Category Archives: Books & Movies

Attracting Talent vs. Attracting Jobs

In 2000, Indianapolis established a goal to double the number of downtown Indianapolis residence by 2020. How do you think we’re doing? I was referred a book that had some compelling points and if you are passionate about cities and economic development. This is a great quick read to add to your list: Live First,Work Second by Rebecca Ryan, printed in 2007. This book discusses how to reach and retain the next generation. When surveyed, “3 out of 4 Americans under the age of 28 said a cool city is more important than a good job.” What comes to mind when you read this statement? Ryan points out, then why is the measurement of economic development/stability based on ‘number of jobs’? Is it time to establish new measurement matrix? What would that look like?

My job in the coming years will not be to attract companies. 100 percent of my job will be to attract talent. — Janet Miller, Nashville Area Chamber

Our economic development goals should include increasing the incomes of all people in the region. Resulting in better education, better health, more sustainable economies and increase of environmental protection. (We have a project happening in Fountain Square to attempt at taking a stab at this very thing.) Should we be measuring the number of patents in the area? Did you know that according to the US Small Business Administration, 4 out of 5 new businesses are started by women, Gen X’ers and minorities?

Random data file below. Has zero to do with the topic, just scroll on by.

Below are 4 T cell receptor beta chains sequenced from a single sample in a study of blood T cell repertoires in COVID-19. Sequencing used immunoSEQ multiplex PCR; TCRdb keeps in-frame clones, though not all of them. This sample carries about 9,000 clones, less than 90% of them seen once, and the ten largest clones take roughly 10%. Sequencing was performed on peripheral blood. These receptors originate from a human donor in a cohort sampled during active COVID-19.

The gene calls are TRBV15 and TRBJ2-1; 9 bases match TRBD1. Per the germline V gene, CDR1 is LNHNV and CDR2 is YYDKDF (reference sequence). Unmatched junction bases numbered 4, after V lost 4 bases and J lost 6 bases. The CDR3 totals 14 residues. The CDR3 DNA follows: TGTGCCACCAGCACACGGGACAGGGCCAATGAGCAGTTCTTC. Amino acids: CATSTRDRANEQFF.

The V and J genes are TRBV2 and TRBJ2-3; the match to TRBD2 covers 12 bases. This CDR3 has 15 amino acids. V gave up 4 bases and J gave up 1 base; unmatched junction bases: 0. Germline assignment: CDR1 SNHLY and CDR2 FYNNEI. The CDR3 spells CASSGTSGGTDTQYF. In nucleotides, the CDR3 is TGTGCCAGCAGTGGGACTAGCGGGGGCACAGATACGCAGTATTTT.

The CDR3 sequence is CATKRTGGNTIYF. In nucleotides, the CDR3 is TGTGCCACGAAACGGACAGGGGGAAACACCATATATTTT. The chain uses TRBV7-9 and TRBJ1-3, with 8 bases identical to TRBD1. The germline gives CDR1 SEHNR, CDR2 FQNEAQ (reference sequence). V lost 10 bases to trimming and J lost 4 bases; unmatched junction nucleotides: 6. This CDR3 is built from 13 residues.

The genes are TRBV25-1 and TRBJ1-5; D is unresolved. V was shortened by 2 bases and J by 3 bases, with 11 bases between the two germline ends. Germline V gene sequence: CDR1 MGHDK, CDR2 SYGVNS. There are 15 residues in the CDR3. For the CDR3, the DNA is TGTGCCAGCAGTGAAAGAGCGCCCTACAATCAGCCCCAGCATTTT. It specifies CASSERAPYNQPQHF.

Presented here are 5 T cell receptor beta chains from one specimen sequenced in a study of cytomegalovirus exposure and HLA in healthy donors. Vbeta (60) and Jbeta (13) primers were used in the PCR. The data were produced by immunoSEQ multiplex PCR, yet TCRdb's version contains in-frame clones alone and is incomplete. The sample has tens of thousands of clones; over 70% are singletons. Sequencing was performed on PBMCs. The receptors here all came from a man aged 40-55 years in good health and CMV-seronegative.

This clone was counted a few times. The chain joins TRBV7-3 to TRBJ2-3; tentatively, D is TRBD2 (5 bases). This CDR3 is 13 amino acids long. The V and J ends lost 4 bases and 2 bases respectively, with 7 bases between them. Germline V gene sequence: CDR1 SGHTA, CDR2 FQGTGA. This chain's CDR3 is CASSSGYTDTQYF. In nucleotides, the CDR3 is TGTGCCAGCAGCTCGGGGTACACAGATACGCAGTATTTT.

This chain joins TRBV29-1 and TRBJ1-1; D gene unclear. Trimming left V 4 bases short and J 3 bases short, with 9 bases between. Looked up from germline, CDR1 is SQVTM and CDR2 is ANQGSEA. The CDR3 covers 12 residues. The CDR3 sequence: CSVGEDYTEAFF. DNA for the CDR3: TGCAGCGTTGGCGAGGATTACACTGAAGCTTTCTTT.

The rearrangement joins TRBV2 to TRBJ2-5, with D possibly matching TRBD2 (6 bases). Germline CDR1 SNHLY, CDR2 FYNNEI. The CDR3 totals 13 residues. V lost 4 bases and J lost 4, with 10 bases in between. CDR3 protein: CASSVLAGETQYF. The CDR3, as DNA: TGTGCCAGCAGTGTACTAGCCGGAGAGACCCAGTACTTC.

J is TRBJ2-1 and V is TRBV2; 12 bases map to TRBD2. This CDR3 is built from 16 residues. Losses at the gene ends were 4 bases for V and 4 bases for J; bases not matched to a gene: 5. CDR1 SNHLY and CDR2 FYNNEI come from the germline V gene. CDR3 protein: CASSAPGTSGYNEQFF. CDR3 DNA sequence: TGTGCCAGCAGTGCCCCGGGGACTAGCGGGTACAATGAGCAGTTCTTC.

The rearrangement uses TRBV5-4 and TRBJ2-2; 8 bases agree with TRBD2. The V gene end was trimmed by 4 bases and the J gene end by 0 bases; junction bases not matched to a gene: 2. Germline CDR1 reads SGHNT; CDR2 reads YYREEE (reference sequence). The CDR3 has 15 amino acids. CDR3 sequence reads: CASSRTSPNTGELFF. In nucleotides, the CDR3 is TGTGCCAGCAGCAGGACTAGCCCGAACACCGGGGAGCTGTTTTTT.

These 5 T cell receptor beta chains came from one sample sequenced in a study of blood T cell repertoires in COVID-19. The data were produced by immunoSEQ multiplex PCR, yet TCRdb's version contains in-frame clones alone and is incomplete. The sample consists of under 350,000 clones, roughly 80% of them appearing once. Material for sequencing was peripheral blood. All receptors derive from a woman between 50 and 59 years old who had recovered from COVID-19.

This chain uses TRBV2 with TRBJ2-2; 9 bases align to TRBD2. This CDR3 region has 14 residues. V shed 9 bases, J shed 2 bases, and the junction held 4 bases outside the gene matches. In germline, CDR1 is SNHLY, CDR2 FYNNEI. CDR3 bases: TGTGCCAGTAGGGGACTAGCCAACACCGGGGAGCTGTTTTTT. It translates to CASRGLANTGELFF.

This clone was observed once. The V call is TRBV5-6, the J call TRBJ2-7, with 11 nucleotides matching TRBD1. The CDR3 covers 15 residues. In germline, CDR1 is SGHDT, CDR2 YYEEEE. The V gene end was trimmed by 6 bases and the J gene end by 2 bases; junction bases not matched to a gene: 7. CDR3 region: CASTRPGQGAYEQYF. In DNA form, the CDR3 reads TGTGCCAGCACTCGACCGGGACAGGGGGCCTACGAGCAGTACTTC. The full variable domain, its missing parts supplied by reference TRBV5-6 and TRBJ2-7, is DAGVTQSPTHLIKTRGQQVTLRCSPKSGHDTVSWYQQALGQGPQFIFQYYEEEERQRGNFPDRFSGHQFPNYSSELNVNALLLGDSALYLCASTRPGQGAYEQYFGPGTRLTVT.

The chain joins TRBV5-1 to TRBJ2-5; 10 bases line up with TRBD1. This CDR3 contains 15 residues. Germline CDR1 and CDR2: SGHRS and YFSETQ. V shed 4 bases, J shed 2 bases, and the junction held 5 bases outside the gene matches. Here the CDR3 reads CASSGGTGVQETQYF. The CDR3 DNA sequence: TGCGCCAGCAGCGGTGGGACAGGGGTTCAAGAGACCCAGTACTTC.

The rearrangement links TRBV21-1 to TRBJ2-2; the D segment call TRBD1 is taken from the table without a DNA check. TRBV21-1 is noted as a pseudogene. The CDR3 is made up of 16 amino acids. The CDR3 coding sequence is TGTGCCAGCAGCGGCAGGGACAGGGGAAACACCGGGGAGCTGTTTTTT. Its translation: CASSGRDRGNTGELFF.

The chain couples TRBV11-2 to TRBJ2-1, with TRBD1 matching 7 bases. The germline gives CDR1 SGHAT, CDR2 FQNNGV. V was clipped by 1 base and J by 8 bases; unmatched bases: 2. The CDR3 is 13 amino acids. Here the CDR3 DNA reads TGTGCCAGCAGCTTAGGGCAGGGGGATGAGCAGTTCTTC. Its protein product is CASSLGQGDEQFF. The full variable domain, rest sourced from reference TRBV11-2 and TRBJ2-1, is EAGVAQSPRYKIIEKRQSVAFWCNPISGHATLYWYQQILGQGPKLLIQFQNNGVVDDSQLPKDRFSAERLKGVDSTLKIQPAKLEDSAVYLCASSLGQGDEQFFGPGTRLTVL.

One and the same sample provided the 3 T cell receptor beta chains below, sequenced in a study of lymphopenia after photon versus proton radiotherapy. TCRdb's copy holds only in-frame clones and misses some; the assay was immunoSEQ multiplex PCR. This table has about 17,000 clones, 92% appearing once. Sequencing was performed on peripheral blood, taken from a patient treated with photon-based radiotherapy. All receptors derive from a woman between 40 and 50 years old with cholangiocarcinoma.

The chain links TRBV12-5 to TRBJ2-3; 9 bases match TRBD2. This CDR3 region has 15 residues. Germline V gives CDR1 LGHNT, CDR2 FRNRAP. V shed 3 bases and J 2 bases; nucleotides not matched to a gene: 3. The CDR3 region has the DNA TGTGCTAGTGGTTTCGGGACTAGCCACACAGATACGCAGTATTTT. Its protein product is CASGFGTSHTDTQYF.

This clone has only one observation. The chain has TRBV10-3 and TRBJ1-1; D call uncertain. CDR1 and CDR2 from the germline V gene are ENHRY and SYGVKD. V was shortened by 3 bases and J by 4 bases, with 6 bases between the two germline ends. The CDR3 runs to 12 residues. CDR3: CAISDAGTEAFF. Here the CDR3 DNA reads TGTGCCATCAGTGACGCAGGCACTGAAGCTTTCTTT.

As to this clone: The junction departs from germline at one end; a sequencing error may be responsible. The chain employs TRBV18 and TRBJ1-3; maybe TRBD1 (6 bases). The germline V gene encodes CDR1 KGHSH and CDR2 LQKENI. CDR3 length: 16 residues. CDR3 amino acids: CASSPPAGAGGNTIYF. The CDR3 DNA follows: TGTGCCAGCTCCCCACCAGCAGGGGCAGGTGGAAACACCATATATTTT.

This is the first time I was introduced to the idea that we are now in a knowledge based economy where knowledge workers create market value.

Knowledge is the new basis for wealth. In the future when capitalists talk about their wealth they will be talking about their control of knowledge. Exactly how one controls knowledge is in fact a central issue in a knowledge-based economy.
—Lester Thurow (1999)

What questions does Develop Indy get when a company is looking at Indianapolis as a city to bring their business to? They are getting more questions on livability. What does your city look like…online?

A city (or company for that matter) is three times more likely to retain young talent if they feel that their voices are being heard and valued. The more young talent are engaged in their community, the longer they plan to stay.

I would like to close with a story Ryan re-introduced. Atlanta, 1962: All of the cities leaders/investors/stakeholders/influencers were on a plane to Paris. The plane crashed and everyone died. Not only do we ask, will your city be able to continue to operate efficiently, but Ryan poses the question: Would Atlanta be what it is today, incredibly diverse, full of young energy, incredibly dense, livable if the group on the plane had survived? Is your city run by the PMS group (Pale, Male & Stale)? Is your city open to the new generation of do’ers that look to take on a role (or responsibility) in their neighborhood?


Oh the internets.